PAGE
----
(O. Müller) Simonsen 1979 Category: Centric
BASIONYM: Melosira granulata var. angustissima O. Müller 1900
SYNONYM(S): Melosira granulata subsp. angustissima (O. Müller) Cleve-Euler
Frustules are cylindrical and form colonies. Valves are 2.5-4 µm in diameter, with a mantle height of 8-20 µm. The ratio of the mantle height to valve diameter is greater than 3.2. The mantle has straight sides and the valve face is flat. The mantle areolae are square. The rows of areolae on the mantle are curved to the right (dextrorse), but often are almost straight and parallel to pervalvar axis in separation valves. There are 10-20 rows in 10 µm. The valve faces of most valves do not have areolae, but a single ring of areolae might be found on the valve face of separation valves. Linking spines are located at the end of each pervalvar costa. They are short, bifurcated. Separation spines originate from two pervalvar costae. Most separation spines are 2-6 µm long and broadly triangular, but 1 or 2 spines per valve are very long, almost equal in length to the valve mantle. The ringleiste is solid and moderately shallow.
Kilham & Kilham (1975) showed that A. granulata var. angustissima is a morphological variation within the life cycle of A. granulata, but we observed a break in the distribution of valve diameters and mantle height/valve diameter ratios in natural populations of A. granulata sensu lato from the US, and for that reason recommend separating the variety angustata from the nominate variety until additional studies clarify the taxonomy of this species complex. Specimens with valve diameter 4 µm or less and mantle height/valve diameter ratio greater than 3.2 should be identified as A. granulata var. angustissima, while specimens with either valve diameter greater than 4 µm, or mantle height/valve diameter ratio lower than 3.2, or both, should be placed in the nominate variety.
Note that it is not clear at present whether A. granulata var. angustissima from North America represents the same biological species as the type of this taxon from Africa, but the name has been used by North American workers in the past and is here recommended to be used to maintain consistency.
Basionym: Melosira granulata var. angustissima
Author: O. Müller 1900
Length Range: 3 µm
Width Range: 30 µm
Striae in 10 µm: 8-9
Discus kreisrund, ohne Dornen, mantel cylindrisch; Sulcus schmal und wenig tief, Ansatzring schwach trichterförmig. Porenreihen in steilen Sprialen angordnet, Poren grob. Membran mittelstark. Porenreihen 8-9 auf 10 μ, Poren in pervalvarer Richtung 10-12 auf 10 μ. Lg. 60 μ, lat. 3 μ.
Cite This Page:
English, J., and Potapova, M. (2010). Aulacoseira granulata. In Diatoms of the United States. Retrieved December 05, 2013, from http://westerndiatoms.colorado.edu/taxa/species/aulacoseira_granulata_angustissima
Species: Aulacoseira granulata
Reviewer: Mark Edlund
Kilham, S.S. and Kilham, P. (1975). Melosira granulata (Ehr.) Ralfs: morphology and ecology of a cosmopolitan freshwater diatom. Verh. Internat. Verein. Limnol. 19: 2716-2721.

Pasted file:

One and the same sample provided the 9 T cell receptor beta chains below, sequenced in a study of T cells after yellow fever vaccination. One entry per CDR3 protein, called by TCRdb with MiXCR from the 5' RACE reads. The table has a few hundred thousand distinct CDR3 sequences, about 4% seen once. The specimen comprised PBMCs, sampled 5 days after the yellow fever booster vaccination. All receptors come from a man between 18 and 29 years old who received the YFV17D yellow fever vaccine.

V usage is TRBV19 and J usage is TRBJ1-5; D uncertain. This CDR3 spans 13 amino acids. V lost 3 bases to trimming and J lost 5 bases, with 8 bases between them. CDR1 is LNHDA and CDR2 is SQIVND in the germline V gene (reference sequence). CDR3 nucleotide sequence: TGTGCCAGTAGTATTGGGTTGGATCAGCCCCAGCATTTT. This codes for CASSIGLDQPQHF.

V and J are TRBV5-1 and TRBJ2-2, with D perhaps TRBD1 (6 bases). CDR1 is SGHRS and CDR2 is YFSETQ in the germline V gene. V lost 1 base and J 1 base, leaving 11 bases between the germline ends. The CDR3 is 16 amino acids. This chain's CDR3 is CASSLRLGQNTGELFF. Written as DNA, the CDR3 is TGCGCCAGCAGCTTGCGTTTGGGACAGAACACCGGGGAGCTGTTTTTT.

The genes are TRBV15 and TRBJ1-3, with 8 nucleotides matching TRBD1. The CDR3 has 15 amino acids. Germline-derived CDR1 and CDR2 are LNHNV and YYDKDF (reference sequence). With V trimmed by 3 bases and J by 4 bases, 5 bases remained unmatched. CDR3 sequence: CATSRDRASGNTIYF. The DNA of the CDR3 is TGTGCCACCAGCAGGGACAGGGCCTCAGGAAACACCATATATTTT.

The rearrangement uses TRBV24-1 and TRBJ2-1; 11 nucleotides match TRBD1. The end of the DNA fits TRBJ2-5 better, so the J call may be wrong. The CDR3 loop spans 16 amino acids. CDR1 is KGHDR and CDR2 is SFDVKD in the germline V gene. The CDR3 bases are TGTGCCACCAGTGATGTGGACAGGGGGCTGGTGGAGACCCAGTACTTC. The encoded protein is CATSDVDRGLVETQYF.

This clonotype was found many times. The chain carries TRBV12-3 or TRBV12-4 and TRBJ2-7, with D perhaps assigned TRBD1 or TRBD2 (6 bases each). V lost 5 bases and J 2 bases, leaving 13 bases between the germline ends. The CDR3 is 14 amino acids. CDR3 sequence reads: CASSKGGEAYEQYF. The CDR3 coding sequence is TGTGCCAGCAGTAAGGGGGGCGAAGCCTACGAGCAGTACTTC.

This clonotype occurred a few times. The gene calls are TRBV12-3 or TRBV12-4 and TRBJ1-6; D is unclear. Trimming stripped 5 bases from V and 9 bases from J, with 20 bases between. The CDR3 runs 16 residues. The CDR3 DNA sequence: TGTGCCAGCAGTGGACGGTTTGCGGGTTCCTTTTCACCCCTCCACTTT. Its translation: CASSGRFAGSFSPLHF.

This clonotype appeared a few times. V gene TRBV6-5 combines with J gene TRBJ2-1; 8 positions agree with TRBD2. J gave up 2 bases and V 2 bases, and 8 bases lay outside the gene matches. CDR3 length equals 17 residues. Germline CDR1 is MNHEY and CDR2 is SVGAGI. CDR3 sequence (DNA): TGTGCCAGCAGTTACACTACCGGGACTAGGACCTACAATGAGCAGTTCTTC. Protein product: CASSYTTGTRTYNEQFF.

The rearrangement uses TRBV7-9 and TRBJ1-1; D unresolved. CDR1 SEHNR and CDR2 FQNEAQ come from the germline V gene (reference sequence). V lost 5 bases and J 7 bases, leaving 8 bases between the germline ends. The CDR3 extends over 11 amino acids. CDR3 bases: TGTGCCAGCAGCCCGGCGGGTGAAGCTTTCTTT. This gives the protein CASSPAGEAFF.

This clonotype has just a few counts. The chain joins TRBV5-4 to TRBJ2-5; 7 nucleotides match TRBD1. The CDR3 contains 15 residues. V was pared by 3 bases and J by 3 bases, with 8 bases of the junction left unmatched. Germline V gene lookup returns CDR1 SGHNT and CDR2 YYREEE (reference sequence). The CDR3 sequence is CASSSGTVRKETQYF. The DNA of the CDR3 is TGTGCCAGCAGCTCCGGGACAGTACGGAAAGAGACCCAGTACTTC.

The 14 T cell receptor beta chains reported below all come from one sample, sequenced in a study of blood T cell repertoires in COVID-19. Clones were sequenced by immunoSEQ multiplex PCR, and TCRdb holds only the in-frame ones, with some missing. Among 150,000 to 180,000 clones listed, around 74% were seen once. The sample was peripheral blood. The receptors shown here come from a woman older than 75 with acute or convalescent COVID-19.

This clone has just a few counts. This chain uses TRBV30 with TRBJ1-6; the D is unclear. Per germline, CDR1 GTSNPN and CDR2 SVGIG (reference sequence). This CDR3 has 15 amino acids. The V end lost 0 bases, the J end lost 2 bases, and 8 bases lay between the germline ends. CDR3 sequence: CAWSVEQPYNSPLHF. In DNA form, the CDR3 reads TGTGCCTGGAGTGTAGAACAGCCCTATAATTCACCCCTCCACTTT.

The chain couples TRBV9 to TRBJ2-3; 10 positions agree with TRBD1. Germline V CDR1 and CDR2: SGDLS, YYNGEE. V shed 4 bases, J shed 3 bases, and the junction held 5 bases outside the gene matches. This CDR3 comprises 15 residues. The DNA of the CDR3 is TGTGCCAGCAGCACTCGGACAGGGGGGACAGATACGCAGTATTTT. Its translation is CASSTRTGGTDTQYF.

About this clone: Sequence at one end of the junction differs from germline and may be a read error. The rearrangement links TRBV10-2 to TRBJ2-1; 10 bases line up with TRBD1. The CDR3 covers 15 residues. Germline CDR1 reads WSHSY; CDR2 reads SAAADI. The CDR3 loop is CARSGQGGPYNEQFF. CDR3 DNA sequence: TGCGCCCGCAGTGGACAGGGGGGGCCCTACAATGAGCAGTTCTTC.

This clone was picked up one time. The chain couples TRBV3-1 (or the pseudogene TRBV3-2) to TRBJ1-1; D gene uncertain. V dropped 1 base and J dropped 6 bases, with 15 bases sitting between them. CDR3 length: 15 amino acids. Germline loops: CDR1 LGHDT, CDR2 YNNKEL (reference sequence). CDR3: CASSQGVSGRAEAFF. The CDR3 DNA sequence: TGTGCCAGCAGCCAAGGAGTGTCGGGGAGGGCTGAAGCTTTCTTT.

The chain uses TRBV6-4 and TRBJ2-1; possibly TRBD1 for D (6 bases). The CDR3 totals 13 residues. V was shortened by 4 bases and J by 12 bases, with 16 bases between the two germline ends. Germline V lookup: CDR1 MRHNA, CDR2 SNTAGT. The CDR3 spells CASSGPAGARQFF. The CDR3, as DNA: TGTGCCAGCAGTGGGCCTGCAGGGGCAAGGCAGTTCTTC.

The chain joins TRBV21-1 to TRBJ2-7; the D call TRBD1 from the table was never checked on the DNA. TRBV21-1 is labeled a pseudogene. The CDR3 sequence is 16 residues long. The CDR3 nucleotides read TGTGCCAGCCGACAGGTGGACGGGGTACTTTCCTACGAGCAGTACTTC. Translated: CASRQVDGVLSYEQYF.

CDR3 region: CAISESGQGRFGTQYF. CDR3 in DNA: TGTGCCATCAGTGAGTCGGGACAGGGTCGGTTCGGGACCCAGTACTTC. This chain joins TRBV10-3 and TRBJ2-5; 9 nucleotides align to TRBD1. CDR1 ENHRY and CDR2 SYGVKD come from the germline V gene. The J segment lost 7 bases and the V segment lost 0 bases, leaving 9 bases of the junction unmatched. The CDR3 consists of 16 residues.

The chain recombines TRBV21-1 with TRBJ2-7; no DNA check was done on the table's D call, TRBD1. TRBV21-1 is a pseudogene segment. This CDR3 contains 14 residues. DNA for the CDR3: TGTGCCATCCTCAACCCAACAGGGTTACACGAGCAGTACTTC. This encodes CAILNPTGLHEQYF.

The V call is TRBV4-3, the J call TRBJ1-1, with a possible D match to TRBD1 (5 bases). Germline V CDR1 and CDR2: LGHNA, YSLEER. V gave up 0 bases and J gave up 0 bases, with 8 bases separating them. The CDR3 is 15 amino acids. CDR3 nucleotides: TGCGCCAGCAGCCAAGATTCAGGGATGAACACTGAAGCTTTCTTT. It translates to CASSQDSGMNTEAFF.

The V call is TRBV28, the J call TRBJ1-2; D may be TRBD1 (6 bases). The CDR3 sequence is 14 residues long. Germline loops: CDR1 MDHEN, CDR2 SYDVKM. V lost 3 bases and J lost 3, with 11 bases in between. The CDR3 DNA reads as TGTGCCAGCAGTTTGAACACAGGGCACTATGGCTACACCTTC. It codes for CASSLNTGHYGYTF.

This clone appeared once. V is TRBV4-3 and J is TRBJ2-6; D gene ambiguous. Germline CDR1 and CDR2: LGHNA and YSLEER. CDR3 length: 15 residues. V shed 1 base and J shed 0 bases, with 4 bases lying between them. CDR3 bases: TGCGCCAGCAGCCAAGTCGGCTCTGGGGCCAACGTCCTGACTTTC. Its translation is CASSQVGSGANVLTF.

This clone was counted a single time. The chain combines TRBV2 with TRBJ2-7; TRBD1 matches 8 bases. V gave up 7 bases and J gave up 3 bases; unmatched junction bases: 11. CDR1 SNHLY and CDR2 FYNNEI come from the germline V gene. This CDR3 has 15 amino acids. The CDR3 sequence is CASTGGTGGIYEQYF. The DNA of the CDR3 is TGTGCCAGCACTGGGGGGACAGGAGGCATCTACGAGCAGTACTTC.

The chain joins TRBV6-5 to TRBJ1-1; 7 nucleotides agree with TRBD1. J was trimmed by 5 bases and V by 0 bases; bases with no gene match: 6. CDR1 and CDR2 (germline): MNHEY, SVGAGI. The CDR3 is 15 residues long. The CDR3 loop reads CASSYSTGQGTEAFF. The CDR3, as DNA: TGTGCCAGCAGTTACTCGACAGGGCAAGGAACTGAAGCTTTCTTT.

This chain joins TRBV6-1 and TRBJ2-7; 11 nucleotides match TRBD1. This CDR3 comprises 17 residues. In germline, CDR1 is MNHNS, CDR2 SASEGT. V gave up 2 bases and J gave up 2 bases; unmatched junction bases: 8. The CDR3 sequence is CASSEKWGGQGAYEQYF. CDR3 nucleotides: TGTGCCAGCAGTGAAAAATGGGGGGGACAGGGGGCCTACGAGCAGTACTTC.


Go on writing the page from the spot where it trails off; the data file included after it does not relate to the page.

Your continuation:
Müller, O. (1900). Bacillariaceen aus den Natronthälern von El Kab (Ober-Aegypten). Hedwigia 38(5-6):274-288, 289-321. .
Simonsen, R. (1979). The diatom system: ideas on phylogeny. Bacillaria 2: 9-71.
Sampling for the Environmental Protection Agency (EPA) western Environmental Monitoring and Assessment Program (EMAP) study was completed during the years 2000-2004 (see citations at bottom of this page). Streams and rivers in 12 western states (Arizona, California, Colorado, Idaho, Montana, Nevada, North Dakota, Oregon, South Dakota, Utah, Washington and Wyoming). Over 1200 sites on streams and rivers in 12 western states (Arizona, California, Colorado, Idaho, Montana, Nevada, North Dakota, Oregon, South Dakota, Utah, Washington and Wyoming) were selected for sampling based on a stratified randomized design. This type of design insures that ecological resources are sampled in proportion to their actual geographical presence. Stratified randomized design also allows for estimates of stream length with a known confidence in several “condition classes” (good or least-disturbed, intermediately-disturbed, and poor or most-disturbed) for biotic condition, chemistry and habitat.
Results are published in:
Johnson, T., Hermann, K., Spaulding, S., Beyea, B., Theel, C., Sada, R., Bollman, W., Bowman, J., Larsen, A., Vining, K., Ostermiller, J., Petersen, D. Hargett, E. and Zumberge, J. (2009). An ecological assessment of USEPA Region 8 streams and rivers. U.S. Environmental Protection Agency Region 8 Report, 178 p.
Stoddard, J. L., Peck, D. V., Olsen, A. R., Larsen, D. P., Van Sickle, J., Hawkins, C. P., Hughes, R. M., Whittier, T. R., Lomnicky, G. A., Herlihy, A. T., Kaufman, P. R., Peterson, S. A., Ringold, P. L., Paulsen, S. G., and Blair, R. (2005). Environmental Monitoring and Assessment Program (EMAP) western streams and rivers statistical summary. U.S. Environmental Protection Agency Report 620/R-05/006, 1,762 p.
Stoddard, J. L., Peck, D. V., Paulsen, S. G., Van Sickle, J., Hawkins, C. P., Herlihy, A. T., Hughes, R. M., Kaufman, P. R., Larsen, D. P., Lomnicky, G. A., Olsen, A. R., Peterson, S. A., Ringold, P. L., and Whittier, T. R. (2005). An ecological assessment of western streams and rivers. U.S. Environmental Protection Agency Report 620/R-05/005, 49 p.